Woman stuck in refugee camp sees album she co-wrote score Juno nomination

Nick Krewen

Special to the Star

March 11, 2019

When it came to recording Naath, the 2019 JUNO Award World Music Album of the Year contender by  former Sudanese child soldier Emmanuel Jal and his sister Nyaruach that was crowdfunded by what Jal calls “invisible angels,” there was also a very visible one who donated to the cause.

Peter Gabriel.

“That was a shock,” says dreadlocked rapper Jal, 39, during an interview in the living room of his west end Toronto home.

“Peter Gabriel found out about the link and added his donation. We hoped that people would contribute but, Peter Gabriel is a very different person in the main stage.”

This isn’t the first time singer, songwriter and activist Gabriel has made a big difference in Jal’s life.

The first instance was when he invited Jal to appear on the Cornwall “Africa Calling” stage at Live 8, held on 11 different stages around the world and broadcast over 182 TV and 2000 radio networks  back in 2005.

“He’s really, really crucial for my success in the West as an artist,” said Jal. “Because he put me on the Cornwall stage at Live 8 when artists weren’t allowed to be on the main stage in the U.K. There was a big fight because I hadn’t sold millions of records. I told them, ‘Look, I’m the people you’re throwing the party for.” And they told me, “if we put you on stage, China will switch off the TV.’ But Peter Gabriel heard the noise, put me on the stage and just that 15-minute international performance gave me an audience.

“It was a game changer.“


The 14-track, Afrobeat-heavy Naath is also proving to be a game changer for Jal’s sister Nyaruach (pronounced Na-royshe), a mother of two who is currently confined to the Kakuma Refugee Camp,  established by the United Nations High Commissioner for Refugees in the Northwest Region of Kenya and home to more than 185,000 South Sudanese evacuees.

One track from Naath, “Gatluak,” a love-‘em-and-leave-‘em heartbreak saga about “a boring man with no plan”that has become a viral sensation for Jal’s singing sister, has transformed her into a celebrity.

“The Nigerians have gone crazy!” Jal chuckles, “They’re posting pictures on the Internet – ‘Look, I found a Gatluak!’ Everybody’s looking for Gatluaks and it’s a form of female activism.”

Repeated attempts by the Star to contact Nyaruach at Kakuma by phone proved fruitless, but Jal – who recorded his sister’s contributions to the album in several Kenya and Nairobi studios with producer Jesse Bukindu – paints a less-than-rosy picture of life at the camp.

“It’s like you’re in a prison,” explains Jal, who wrote and recorded his Naath parts in his Toronto home studio. “You get one meal a day and there’s no proper medication. A lot of issues happen there. She doesn’t have many rights. Anything can happen – your only option is to keep your hope alive. But refugee camp is much safer for her than staying in the city. She was scared that there, she could get kidnapped.”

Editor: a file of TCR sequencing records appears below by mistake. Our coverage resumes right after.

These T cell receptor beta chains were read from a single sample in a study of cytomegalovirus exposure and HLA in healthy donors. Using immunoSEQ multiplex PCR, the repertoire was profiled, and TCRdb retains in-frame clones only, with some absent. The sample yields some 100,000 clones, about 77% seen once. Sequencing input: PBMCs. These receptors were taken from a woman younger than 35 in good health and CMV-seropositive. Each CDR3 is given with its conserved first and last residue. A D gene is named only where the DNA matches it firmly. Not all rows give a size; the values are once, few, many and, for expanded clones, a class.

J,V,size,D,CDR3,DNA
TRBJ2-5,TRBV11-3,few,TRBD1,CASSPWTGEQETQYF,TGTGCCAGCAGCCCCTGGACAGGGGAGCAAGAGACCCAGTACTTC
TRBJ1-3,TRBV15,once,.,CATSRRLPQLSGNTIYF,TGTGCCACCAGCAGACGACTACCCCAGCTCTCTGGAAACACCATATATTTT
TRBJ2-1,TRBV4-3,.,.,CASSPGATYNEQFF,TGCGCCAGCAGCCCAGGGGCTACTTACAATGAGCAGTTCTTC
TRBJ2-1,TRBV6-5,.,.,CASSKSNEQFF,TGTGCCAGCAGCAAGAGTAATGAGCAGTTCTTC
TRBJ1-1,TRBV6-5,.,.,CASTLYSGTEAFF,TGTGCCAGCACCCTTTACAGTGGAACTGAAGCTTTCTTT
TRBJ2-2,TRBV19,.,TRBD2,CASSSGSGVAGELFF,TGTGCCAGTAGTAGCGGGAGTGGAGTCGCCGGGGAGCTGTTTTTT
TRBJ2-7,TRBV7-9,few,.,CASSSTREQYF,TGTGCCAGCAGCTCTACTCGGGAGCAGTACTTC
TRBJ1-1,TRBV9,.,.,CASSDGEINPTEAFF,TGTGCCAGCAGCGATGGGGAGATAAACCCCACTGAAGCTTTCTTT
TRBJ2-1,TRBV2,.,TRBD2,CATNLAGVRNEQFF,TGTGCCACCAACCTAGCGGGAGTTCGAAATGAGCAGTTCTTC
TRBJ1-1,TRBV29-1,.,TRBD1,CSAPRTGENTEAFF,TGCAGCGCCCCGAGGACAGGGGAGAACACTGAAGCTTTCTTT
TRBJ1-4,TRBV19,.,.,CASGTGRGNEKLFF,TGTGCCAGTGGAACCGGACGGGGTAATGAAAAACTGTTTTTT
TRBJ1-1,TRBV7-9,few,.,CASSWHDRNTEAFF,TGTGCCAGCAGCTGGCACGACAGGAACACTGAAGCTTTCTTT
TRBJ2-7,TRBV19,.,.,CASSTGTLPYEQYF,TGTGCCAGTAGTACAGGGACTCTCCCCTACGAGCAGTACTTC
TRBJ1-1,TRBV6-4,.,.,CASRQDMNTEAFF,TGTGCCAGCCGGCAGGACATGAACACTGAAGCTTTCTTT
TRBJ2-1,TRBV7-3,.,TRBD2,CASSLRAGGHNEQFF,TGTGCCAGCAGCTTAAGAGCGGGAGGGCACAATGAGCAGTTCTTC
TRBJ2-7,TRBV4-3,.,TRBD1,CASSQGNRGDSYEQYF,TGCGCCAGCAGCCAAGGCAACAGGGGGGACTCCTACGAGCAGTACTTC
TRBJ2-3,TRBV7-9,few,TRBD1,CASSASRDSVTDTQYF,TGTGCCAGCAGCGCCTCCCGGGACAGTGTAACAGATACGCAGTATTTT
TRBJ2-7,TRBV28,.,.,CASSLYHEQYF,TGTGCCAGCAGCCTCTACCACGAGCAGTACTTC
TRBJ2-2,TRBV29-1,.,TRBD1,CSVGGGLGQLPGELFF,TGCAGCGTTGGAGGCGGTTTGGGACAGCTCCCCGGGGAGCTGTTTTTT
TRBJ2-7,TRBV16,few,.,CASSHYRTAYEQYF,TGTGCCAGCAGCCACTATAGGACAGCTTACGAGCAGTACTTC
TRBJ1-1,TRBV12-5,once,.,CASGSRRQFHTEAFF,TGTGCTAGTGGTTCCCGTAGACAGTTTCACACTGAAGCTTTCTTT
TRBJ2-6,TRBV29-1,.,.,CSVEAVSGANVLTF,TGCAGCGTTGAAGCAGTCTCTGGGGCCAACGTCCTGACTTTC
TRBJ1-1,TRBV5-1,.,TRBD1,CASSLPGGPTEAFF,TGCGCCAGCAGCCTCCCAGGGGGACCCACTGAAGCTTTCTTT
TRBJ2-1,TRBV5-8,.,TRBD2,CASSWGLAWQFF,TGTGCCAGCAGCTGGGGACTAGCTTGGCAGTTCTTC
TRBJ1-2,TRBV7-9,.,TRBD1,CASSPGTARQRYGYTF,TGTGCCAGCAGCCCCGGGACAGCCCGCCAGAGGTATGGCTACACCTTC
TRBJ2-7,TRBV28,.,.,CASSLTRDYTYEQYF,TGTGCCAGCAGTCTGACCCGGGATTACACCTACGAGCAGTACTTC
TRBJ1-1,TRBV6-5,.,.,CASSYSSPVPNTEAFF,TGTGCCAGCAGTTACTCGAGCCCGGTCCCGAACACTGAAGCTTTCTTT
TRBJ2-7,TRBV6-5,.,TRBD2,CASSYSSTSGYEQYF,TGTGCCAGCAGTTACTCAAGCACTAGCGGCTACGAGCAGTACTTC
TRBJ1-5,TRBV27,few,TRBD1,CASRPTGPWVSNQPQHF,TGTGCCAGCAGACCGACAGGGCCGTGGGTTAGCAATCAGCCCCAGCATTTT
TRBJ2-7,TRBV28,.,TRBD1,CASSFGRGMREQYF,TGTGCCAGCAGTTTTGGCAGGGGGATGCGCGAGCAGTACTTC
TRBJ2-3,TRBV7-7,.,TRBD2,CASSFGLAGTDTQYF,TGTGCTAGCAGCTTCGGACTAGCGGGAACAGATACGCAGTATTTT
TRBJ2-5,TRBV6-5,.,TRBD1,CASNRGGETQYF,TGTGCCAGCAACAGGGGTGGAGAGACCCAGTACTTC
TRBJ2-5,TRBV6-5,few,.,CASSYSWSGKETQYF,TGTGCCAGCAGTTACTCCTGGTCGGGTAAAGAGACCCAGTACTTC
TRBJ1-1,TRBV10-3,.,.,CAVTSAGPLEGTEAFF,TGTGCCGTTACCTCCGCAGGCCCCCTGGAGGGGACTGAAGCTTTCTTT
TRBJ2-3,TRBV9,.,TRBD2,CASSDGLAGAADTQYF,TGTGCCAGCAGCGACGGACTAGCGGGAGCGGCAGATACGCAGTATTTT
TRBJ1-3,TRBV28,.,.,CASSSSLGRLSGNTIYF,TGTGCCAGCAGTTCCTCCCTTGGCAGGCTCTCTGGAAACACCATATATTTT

Nyaruach and her brother, Emmanuel Jal

At the same time, Jal paints a picture of Nyaruach as a “tough activist” and says that part of the catalyst behind the album was to help her establish her own identity as an artist.

“She has a unique voice and she loves music and she has a lot of challenges,” Jal says. “I cannot take care of all of  her problems, but I said to her, ‘can we record an album together so the people who know me could know you? You can eventually go onto your own career and earn your own living.’

“The songs she’s done has transformed her life. Sometimes she walks into a restaurant and people don’t want her to pay for the bill. Sometimes she has fans fighting online saying, ‘we’ve got to get you out of the camp.’ They want to rent a place for her, saying, ‘come to Nairobi.”

Separated by the Second Sudanese Civil War, the siblings have taken very different paths in life. Emmanuel Jal was recruited as a child soldier in the Sudan People’s Liberation Army, eventually rescued by a British aid worker. He eventually recorded his first rap album Gua – sung in his native tongue Neur, as well as Dinka, Arabic, English and Swahili.

He performed at Nelson Mandela’s 90thbirthday party and has since settled in Toronto, releasing four more albums and collaborating with such high profile musicians as Alicia Keys, Lauryn Hill, Nelly Furtado, Ed Sheeran, Nile Rodgers and Xavier Rudd. Jal has also branched out into acting, co-starring with Reese Witherspoon in the 2004 motion picture The Good Lie. He published his autobiography, War Child: A Child Soldier’s Story in 2009, has embarked on several peace campaigns and has given several motivational speeches informed by his plight.

According to Nyaruach’s own account on the Global Voices website, she ran away from her abusive father when she was 10, running from Sudan to Ethiopia to eventually Kenya, suffering repression and sexual assault along the way. She reunited with Jal in 2004 and appears on “Gua,” but as documented by Jal earlier, life in camp is a struggle.

Jal, who is awaiting his Canadian citizenship, hopes that the propulsive, infectious rhythms and defiant messages of such sibling co-written Naath songs as “Ti Chuong, ” “Chappe” and “Wale” will elevate Nyaruach’s visibility as an artist – and eventually bring her to Canada.

“The hope is to bring her here and get the right papers,” says Jal. “But since she became an artist internationally, it’s going to make stuff easier for her and speed up the process.”

In the meantime, Jal will continue his mission to “bring the voice out of the refugees in this difficult time.”

“There is no sadness in the album, but that does not mean we cannot communicate. We have a responsibility to be a voice for those people who actually suffer as they’re going through their hardship.“